ISO Terminology – globally harmonized or gobbledygook – 6/2005

June 11, 2005

One of my hobbies is foreign languages, so if it were required to communicate clinical chemistry information in a foreign language, regardless of the language chosen, this would be entertaining for me. However, hobbies aside, one has to ask how useful is the current trend towards “global harmonization of terminology.”

Consider the following passage:

“The total error of that assay was marginal – the within-run imprecision was good but interferences caused accuracy problems. For details, see the appendix.”

Translated into an ISO globally harmonized version gives:

“The accuracy of that measurand was marginal – the repeatability was good but influence quantities caused bias problems. For details, see the annex.”

For most speakers or readers of English, the comprehensibility of the second version has decreased. This is particularly troublesome since statistical concepts are difficult, and changing terms often makes their comprehension more difficult. For example, consider some sections for the ISO accuracy definition (1).

  • Accuracy is a qualitative concept
  • Accuracy cannot be given a numerical value in terms of the measurand, only descriptions such as ‘sufficient’ or ‘insufficient’ for a stated purpose.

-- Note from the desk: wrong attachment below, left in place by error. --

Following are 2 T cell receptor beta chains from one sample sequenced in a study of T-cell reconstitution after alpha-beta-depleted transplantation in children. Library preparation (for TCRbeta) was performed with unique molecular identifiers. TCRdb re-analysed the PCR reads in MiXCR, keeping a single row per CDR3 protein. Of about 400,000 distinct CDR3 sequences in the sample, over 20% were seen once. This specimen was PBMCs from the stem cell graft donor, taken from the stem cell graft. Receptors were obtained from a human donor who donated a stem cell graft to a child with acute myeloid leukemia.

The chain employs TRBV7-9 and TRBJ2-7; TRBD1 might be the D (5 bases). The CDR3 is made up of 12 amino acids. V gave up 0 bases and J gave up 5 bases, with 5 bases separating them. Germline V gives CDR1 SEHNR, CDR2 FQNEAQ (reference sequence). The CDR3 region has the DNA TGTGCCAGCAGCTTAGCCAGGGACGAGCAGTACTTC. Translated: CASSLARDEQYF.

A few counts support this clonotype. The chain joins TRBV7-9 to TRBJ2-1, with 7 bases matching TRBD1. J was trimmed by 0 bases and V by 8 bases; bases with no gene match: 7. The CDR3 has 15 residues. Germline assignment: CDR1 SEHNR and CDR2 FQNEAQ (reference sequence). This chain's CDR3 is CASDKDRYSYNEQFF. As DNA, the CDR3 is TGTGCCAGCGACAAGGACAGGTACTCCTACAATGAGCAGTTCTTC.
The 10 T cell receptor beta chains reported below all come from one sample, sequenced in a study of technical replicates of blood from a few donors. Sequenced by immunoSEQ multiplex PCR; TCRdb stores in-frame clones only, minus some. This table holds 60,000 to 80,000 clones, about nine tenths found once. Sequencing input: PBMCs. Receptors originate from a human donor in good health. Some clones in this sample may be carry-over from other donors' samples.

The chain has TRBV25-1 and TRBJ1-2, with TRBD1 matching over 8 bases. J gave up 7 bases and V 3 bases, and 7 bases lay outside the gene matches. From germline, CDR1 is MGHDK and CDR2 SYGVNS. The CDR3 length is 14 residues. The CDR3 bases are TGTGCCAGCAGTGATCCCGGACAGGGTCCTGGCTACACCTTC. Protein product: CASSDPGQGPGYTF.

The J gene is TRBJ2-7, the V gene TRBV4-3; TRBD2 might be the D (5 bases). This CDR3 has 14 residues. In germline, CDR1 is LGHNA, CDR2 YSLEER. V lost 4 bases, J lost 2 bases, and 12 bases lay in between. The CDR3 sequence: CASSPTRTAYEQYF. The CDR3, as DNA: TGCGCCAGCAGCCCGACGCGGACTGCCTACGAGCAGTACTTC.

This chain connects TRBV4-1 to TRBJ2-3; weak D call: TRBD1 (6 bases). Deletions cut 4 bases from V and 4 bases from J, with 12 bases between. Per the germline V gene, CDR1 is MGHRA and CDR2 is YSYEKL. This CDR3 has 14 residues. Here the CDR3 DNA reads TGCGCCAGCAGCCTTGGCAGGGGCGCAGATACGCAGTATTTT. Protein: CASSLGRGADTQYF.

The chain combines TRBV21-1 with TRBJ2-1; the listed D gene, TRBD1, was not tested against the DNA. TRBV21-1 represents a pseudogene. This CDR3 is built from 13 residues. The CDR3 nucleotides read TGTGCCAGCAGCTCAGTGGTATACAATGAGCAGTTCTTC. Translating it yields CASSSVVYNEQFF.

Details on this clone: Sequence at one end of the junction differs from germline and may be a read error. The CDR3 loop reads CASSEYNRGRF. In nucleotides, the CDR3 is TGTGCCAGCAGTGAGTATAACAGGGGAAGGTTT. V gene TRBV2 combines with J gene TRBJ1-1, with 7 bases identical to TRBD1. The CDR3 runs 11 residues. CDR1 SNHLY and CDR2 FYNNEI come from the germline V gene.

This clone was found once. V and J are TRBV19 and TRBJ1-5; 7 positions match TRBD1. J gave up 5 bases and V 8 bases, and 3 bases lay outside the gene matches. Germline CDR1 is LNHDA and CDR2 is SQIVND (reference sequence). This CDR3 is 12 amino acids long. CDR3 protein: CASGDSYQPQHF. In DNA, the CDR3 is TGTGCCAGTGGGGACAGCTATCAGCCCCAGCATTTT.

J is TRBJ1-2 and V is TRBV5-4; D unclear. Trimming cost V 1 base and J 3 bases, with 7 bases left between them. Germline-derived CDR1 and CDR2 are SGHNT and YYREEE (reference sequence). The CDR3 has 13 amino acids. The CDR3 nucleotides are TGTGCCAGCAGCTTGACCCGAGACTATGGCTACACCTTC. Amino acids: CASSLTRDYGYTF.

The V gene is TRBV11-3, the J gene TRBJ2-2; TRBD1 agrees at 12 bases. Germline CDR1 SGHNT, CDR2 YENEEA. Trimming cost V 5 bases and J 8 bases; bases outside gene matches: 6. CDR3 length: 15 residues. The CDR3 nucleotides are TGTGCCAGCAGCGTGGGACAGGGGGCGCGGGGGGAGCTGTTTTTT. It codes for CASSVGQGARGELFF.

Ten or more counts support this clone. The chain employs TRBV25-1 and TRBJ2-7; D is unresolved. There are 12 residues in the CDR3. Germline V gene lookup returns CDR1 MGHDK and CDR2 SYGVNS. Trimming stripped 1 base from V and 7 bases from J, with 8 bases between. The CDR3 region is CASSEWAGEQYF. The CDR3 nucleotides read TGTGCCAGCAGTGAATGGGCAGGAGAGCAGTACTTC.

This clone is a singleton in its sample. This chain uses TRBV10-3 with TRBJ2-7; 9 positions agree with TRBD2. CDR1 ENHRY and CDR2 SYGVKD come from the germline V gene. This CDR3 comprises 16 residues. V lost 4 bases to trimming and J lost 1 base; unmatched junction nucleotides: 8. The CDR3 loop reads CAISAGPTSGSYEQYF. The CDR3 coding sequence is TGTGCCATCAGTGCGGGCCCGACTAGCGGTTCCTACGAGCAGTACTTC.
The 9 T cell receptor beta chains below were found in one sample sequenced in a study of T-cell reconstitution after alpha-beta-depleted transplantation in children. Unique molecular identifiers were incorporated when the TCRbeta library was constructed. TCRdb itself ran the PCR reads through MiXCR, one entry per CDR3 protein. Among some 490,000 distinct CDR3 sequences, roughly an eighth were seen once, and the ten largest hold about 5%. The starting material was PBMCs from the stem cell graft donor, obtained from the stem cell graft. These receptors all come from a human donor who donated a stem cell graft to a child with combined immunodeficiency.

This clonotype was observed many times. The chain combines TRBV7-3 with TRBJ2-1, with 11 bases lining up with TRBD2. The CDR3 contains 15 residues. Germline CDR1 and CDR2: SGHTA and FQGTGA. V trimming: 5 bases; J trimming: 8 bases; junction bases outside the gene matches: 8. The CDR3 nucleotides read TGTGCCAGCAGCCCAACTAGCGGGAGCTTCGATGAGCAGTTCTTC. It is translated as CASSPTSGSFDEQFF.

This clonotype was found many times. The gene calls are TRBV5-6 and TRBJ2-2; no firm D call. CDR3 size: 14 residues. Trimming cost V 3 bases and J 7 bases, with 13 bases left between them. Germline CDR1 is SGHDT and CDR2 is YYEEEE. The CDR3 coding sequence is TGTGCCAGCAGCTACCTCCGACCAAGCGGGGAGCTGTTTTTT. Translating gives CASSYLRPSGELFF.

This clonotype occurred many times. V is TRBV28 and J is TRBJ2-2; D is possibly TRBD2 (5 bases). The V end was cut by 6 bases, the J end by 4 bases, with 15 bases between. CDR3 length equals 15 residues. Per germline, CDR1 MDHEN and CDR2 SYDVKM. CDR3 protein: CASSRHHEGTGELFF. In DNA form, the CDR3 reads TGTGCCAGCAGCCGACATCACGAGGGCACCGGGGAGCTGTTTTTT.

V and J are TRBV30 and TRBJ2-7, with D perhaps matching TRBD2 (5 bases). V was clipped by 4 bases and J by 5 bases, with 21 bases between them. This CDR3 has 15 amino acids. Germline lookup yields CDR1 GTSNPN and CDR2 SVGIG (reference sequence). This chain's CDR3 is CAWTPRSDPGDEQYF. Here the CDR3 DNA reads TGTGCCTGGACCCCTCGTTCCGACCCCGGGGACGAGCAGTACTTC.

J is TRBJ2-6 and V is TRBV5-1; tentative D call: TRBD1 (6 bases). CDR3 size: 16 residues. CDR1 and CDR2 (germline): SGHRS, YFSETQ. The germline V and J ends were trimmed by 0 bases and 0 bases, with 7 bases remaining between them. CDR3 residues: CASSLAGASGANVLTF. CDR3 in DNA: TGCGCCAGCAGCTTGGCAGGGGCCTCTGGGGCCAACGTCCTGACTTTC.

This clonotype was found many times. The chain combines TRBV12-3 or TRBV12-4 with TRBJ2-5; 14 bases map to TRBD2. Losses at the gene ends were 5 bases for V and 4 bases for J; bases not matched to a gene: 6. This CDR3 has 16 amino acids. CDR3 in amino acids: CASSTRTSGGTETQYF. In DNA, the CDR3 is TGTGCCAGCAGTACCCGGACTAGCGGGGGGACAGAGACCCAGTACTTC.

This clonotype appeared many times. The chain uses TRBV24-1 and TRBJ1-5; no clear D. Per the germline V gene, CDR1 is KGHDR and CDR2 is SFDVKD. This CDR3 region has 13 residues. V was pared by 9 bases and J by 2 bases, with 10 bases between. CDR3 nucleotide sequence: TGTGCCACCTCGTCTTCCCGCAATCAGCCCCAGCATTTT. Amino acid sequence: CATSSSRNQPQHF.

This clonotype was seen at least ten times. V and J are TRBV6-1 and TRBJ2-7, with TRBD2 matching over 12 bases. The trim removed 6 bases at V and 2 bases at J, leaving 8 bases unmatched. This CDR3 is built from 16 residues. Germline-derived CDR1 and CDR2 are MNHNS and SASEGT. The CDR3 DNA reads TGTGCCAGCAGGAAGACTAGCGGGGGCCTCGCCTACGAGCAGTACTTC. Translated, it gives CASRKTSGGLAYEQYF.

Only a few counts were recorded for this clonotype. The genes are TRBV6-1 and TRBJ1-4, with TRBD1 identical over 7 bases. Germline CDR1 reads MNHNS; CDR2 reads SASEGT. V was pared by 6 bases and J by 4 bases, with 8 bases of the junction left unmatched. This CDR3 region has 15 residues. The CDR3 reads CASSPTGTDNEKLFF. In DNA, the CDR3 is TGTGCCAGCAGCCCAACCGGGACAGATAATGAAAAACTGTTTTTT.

• Accuracy of measurement is related to both trueness of measurement and precision of measurement;

What does all of this mean? For one, in ISO terms, the phrase “The accuracy for 95% of the results was between ± 5 mmol/L.” would be incorrect. This is a little difficult to understand since if this result met the accuracy goal, it would be correct in ISO terms to state: “The accuracy was sufficient.” Moreover, prior to global harmonization, accuracy meant how much bias there was. As an ISO term, accuracy refers to errors from all sources (e.g., bias and imprecision) so this means, every time accuracy is used, one must try to determine which definition was intended.

How many people will use the word measurand? What’s wrong with the word assay or analyte? What does “influence quantity” offer over interference?

Consider the simple words “annex” and “appendix” (2).

Appendix is defined as definition 1 as “additional or supplemental material at the end of a book or other writing”

Annex is defined as definition 5 c and noted as archaic as “a section added as to a document or addendum”

Remember Esperanto?


  1. See, click on harmonized terminology database.
  2. Webster’s New World Dictionary Third College Edition. Neufelfdt, Ed. 1988 Simon and Schuster, New York.